The Commissioner notes that LGBTI people remain affected by instances of hate crime and pervasive discrimination in Georgia. She calls on the authorities to step up efforts to combat impunity for human rights violations against them and stresses that raising awareness among the public and training relevant categories of professionals on the importance of their role in promoting equality, dignity and non-discrimination should be a priority. She adds that hate speech against LGBTI people in the public sphere is an issue of concern and that an appropriate response to hate speech, including when voiced by officials, religious and community leaders and media professionals, is needed through an effective use of law enforcement channels and other mechanisms, such as prevention, monitoring, self-regulation, and counter-speech. In light of repeated occurrence of LGBTI people having been denied their right to peaceful assembly, the Commissioner stresses that authorities should adopt comprehensive measures enabling LGBTI people to freely express their views and assemble. Regarding transgender people, the authorities should facilitate legal gender recognition without invasive medical requirements and in a quick, transparent, and accessible manner.
As regards religious minorities, the Commissioner urges the authorities to ensure effective investigation, prosecution, and dissuasive and proportionate sanctioning for hate crimes committed on the grounds of religion and to remove discriminatory barriers in accessing places of worship and in regulating tax and religious property matters. “An open dialogue with all religious communities should be established”, she stated. To support this dialogue, she underlines the need for a meaningful partnership between competent authorities and religious denominations, for changes to the relevant regulations and for continuous training and awareness raising activities targeting officials and the general public. In addition, the Commissioner notes that the authorities should pursue their efforts in eliminating religious biases and stereotyping from school textbooks.
Noting that a decade of deregulation and the abolishment of the labour Inspectorate in 2006 led to a significant deterioration in the protection of labour rights in Georgia, the Commissioner welcomes the recent comprehensive legal and institutional reforms and urges the authorities to close the remaining legislative gaps by establishing a minimum wage compliant with international standards, by ensuring equal access to parental leave, and by developing clear guidelines on the duration and compensation for overtime work. “It is now important to ensure a full implementation of the labour standards, including the anti-discrimination provisions”, she stated. To this end, it is crucial to provide the Labour Inspectorate with sufficient and adequately trained human resources and an appropriate budget. While welcoming recent progress in the reduction of workplace accidents, the Commissioner calls on the authorities to further improve occupational safety at the workplace. She also recommends promoting and supporting diversity and equality at work, including with regard to the integration of persons with disabilities. The Commissioner further recommends that the authorities address the gender pay gap and gender stereotypes in employment, to continuously raise awareness about sexual harassment, ways to report it and available remedies, as well as to take resolute action to address child labour and prevent and combat child trafficking.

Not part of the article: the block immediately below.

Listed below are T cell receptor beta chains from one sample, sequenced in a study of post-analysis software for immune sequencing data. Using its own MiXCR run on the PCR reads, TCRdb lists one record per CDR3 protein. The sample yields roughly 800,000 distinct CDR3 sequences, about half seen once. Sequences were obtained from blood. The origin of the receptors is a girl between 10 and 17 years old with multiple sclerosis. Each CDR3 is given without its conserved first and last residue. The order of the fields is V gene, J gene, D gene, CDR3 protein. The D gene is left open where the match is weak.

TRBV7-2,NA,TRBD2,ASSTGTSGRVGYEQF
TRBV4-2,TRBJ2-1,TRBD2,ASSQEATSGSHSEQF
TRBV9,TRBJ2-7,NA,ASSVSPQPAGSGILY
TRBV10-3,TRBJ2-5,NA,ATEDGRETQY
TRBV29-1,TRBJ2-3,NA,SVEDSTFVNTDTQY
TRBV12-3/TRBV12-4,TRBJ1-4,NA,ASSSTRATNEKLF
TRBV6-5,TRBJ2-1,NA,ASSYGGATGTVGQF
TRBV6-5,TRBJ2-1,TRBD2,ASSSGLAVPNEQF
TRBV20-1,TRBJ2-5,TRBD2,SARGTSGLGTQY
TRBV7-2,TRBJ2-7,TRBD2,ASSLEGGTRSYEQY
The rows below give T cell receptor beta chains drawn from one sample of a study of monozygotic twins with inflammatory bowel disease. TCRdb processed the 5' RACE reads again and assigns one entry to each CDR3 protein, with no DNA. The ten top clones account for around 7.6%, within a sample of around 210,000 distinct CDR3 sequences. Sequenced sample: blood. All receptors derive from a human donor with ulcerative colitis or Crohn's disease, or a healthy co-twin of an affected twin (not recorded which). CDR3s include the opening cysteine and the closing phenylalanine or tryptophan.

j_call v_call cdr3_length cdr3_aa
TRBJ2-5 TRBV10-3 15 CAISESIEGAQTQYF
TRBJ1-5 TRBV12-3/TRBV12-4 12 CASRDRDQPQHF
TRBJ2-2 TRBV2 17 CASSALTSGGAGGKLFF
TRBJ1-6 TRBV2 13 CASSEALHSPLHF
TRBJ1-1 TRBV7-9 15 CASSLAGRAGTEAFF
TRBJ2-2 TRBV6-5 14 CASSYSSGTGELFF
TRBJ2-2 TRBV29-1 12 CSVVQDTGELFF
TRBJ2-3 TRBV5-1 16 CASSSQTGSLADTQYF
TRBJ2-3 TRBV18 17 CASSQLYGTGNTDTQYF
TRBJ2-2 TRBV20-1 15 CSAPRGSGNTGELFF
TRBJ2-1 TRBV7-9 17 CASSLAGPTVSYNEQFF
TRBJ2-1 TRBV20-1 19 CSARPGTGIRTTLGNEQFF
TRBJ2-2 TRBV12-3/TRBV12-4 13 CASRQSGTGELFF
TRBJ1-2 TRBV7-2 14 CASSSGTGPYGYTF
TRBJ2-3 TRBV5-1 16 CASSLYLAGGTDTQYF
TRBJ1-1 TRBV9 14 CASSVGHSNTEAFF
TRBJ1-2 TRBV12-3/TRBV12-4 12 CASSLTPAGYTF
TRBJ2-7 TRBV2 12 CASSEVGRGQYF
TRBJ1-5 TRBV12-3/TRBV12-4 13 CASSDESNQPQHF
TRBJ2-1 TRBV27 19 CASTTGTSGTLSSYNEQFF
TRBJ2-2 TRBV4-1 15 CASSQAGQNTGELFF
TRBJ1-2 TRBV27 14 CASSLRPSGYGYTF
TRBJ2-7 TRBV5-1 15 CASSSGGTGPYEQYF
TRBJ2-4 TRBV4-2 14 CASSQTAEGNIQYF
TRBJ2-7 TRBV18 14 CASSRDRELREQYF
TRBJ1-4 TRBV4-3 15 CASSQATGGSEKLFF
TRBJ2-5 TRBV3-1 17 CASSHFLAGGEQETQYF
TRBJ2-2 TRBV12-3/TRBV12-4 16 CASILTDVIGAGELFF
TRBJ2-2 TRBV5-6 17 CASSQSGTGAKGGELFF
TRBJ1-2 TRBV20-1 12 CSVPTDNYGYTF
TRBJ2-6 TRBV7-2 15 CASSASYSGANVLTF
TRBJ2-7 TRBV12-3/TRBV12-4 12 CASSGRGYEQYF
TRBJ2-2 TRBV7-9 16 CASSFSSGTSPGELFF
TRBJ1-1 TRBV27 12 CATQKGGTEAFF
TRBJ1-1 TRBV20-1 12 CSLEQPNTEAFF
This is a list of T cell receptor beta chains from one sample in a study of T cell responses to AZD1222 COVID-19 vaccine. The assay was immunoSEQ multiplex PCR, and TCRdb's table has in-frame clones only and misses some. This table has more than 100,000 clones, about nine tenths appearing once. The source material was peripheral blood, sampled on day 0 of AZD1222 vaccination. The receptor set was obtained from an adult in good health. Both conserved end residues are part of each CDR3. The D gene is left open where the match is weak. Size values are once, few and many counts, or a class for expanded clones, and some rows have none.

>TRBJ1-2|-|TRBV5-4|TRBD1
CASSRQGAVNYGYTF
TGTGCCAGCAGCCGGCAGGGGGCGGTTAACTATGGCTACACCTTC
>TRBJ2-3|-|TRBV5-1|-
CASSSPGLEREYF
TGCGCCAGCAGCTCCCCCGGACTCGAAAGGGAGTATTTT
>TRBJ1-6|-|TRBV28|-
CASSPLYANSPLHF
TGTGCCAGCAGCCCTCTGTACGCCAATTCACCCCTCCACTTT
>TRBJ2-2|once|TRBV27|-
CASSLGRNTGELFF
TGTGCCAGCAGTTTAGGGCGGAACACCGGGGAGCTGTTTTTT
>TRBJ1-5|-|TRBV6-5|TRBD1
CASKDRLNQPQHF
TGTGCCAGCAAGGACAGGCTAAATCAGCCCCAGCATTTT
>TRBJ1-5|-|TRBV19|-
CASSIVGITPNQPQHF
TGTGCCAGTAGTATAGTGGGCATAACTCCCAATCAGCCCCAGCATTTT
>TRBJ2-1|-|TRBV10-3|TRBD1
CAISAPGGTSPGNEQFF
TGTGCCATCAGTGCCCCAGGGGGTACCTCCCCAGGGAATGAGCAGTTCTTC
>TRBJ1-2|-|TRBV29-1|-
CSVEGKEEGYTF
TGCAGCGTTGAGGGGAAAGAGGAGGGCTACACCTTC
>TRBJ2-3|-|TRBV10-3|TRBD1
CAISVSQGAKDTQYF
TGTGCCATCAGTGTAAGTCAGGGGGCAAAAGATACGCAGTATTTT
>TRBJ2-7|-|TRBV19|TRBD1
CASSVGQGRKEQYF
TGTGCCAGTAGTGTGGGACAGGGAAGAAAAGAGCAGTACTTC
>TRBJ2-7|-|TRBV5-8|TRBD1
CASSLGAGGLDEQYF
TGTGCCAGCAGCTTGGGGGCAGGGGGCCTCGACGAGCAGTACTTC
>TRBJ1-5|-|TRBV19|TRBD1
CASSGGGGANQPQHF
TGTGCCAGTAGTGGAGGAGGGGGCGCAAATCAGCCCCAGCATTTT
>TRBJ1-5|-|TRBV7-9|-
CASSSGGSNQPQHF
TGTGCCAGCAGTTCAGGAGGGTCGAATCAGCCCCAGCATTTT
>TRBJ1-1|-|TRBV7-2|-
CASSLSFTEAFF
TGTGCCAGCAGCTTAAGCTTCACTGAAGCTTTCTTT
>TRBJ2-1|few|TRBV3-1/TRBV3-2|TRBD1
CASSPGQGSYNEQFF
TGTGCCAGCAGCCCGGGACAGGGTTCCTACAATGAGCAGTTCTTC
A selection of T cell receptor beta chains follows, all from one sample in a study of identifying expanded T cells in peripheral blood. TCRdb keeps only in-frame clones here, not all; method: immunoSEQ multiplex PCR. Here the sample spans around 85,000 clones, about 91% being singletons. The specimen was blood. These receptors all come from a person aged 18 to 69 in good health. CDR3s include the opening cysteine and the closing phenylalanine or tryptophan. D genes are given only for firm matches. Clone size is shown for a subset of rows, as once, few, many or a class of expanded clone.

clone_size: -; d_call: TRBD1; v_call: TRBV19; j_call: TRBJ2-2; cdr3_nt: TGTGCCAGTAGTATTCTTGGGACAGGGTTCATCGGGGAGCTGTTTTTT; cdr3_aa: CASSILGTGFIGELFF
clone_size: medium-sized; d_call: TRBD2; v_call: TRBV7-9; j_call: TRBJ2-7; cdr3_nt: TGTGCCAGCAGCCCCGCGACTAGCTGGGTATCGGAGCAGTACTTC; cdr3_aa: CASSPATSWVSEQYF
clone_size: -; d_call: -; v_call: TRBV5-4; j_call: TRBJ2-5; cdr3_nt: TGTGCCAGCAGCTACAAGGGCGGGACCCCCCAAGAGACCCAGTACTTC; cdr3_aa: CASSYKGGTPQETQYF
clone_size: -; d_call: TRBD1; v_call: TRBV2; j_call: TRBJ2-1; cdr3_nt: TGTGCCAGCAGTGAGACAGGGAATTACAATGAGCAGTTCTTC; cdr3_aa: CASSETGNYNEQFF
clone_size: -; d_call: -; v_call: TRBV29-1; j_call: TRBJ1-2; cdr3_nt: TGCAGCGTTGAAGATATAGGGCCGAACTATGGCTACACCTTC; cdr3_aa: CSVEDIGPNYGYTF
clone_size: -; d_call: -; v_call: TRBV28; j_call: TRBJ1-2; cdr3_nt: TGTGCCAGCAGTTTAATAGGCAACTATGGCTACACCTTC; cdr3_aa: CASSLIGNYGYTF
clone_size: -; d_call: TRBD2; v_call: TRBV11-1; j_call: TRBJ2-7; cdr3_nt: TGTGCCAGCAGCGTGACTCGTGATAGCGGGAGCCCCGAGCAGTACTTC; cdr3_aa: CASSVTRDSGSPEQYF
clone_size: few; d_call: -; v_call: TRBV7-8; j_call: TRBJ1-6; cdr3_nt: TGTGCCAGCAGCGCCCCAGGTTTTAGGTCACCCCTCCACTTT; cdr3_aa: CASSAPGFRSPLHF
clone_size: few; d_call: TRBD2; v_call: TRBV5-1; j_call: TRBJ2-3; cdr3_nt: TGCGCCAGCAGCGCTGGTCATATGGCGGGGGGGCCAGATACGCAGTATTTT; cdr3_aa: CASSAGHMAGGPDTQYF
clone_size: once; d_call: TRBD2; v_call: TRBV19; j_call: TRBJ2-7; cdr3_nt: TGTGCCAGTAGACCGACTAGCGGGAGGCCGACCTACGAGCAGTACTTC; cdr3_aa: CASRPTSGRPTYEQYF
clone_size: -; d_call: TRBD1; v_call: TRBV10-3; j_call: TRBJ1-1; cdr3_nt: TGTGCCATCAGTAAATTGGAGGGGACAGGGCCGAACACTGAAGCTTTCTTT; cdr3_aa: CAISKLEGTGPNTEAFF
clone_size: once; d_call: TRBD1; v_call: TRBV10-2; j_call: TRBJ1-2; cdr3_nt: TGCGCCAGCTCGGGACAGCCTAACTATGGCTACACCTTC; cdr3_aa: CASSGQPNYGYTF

As regards human rights and the environment, the Commissioner calls on the authorities to strengthen the implementation of the existing national legal framework, to guarantee public access to information and meaningful and transparent public participation in environmental decision-making processes at various levels of government, as well as to improve air quality and the tracking of air pollution. They should also develop and implement preventive measures to reduce the risk of environmental disasters and to ensure protection of the rights of people displaced by such disasters or owing to climate change. The authorities should also provide a safe and enabling environment for environmental human rights defenders and activists and support their work